Universities UK has welcomed the news that EU university staff working in the UK will be prioritised in the next phase of the EU settlement scheme pilot.
Alistair Jarvis, Chief Executive of Universities UK, said:
“There are nearly 50,000 EU nationals working in UK universities and they make a vitally important contribution to our campuses and communities. Many leading researchers and key university staff in the UK are from other EU countries. This enables our universities to maintain their world-class excellence in teaching and research. Highly trained international technical, professional and support staff also play an important role in our universities.
“We welcome the news therefore that they will be able to obtain settled or pre-settled status as one of the earliest groups in the scheme. This will provide much needed clarity for our EU staff and for universities. It is vital for our economy and society that the UK retains and continues to attract the best and brightest from across Europe post-Brexit.”
According to the latest data, there are nearly 50,000 (49,530) EU staff working in UK higher education institutions (latest HESA data – 2016/17). This represents 12% of the total staff population of 419,710. This is broken down to: 17% of total academic staff at UK universities, or 35,920, are from other EU countries. Among professional services / support staff at UK universities, 6% or 13,610 are from other EU countries. This compares to a total of 33,820 non-EU staff, who make up 8% of total staff. Of total academic staff, 13% (25,660) had a non-EU nationality. Among all professional services / support staff, 4% (8,160) had a non-EU nationality.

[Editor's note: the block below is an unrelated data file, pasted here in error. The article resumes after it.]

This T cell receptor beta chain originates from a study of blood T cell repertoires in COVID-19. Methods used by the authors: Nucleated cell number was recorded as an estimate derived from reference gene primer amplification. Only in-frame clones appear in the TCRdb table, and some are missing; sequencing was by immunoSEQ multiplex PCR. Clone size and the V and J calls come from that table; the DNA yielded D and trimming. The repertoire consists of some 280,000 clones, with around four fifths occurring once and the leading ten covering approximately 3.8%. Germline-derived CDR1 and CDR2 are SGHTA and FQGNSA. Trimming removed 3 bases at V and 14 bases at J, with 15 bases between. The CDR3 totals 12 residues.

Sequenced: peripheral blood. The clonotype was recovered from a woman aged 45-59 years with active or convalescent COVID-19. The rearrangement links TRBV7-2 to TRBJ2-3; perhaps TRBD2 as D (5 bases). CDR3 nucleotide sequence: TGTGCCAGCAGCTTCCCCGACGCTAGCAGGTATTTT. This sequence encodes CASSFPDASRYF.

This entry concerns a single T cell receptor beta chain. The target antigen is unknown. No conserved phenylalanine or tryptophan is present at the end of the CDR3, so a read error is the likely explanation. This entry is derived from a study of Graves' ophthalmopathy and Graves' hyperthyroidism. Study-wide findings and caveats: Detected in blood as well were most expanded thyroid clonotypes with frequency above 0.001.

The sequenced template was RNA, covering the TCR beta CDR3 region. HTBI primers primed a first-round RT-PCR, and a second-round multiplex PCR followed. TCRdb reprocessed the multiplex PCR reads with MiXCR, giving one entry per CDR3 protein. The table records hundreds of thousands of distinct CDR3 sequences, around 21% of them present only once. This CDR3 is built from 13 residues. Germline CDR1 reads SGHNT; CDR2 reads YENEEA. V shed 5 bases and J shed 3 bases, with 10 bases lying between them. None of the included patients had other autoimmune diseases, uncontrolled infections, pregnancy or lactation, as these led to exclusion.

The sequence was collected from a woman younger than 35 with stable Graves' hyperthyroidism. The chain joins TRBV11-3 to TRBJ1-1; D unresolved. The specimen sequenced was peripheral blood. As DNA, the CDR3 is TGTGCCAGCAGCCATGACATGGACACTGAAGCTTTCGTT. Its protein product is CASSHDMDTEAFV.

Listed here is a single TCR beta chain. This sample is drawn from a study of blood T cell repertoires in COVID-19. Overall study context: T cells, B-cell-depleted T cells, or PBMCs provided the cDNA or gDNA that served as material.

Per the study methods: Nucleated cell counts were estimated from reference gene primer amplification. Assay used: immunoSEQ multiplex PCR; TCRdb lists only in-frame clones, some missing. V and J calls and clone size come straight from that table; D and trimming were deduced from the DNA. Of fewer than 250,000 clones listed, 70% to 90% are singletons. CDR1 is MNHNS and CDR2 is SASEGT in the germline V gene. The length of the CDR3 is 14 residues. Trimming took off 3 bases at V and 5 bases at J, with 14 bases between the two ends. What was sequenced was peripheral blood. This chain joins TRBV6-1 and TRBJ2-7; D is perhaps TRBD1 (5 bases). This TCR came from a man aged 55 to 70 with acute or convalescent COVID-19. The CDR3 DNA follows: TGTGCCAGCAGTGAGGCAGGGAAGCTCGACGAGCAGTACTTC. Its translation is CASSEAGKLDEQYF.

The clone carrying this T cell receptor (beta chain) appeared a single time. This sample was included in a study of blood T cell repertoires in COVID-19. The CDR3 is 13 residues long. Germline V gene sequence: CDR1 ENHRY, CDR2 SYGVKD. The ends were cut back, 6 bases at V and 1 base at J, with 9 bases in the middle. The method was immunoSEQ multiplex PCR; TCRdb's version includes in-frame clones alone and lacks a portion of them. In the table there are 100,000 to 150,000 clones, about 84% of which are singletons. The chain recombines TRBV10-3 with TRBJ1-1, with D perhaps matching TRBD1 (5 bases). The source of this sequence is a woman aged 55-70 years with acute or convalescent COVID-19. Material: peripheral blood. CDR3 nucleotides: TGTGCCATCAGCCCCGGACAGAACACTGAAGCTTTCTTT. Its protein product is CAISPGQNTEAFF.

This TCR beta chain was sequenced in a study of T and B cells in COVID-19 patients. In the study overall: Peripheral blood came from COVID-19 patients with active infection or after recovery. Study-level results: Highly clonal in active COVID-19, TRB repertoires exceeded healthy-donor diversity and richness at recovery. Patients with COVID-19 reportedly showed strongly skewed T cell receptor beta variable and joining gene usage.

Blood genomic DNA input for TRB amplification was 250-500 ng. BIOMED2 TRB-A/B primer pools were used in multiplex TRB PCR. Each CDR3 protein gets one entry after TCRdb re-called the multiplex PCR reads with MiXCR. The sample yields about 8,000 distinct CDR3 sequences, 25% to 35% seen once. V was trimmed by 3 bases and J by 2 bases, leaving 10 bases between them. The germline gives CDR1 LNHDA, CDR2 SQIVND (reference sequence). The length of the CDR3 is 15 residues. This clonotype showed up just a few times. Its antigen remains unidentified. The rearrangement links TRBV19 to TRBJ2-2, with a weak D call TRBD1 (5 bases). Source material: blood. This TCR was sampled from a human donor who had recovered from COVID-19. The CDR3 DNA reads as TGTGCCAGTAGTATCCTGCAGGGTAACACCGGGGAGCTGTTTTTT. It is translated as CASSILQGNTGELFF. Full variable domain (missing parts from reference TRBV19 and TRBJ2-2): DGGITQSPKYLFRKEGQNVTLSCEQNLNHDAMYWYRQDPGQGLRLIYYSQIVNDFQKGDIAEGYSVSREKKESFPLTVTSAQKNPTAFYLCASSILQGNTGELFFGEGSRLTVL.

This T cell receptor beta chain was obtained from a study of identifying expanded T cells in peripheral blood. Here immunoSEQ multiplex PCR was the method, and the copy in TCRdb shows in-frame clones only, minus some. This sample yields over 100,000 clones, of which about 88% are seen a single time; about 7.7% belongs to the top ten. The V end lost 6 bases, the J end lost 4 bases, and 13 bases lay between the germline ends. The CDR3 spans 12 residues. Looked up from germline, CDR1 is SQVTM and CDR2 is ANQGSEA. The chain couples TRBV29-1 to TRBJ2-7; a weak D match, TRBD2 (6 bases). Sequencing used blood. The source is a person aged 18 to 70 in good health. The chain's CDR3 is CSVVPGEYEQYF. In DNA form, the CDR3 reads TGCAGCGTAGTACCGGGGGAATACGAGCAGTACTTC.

Universities UK responded to the recent (18 Sep) report from the Migration Advisory Committee (MAC) looking at the impact of migration from the European Economic Area (EEA). The report acknowledged the positive impacts that skilled European workers have on life in the UK.
In December 2017, Universities UK highlighted the vital contribution EU staff make to the UK's universities with our #BrightestMinds campaign. It included a collection of case studies highlighting the research and stories of leading EU academics working in UK universities. It illustrated the world-class research carried out by European staff in the UK and how this could be hindered by any further Brexit uncertainty.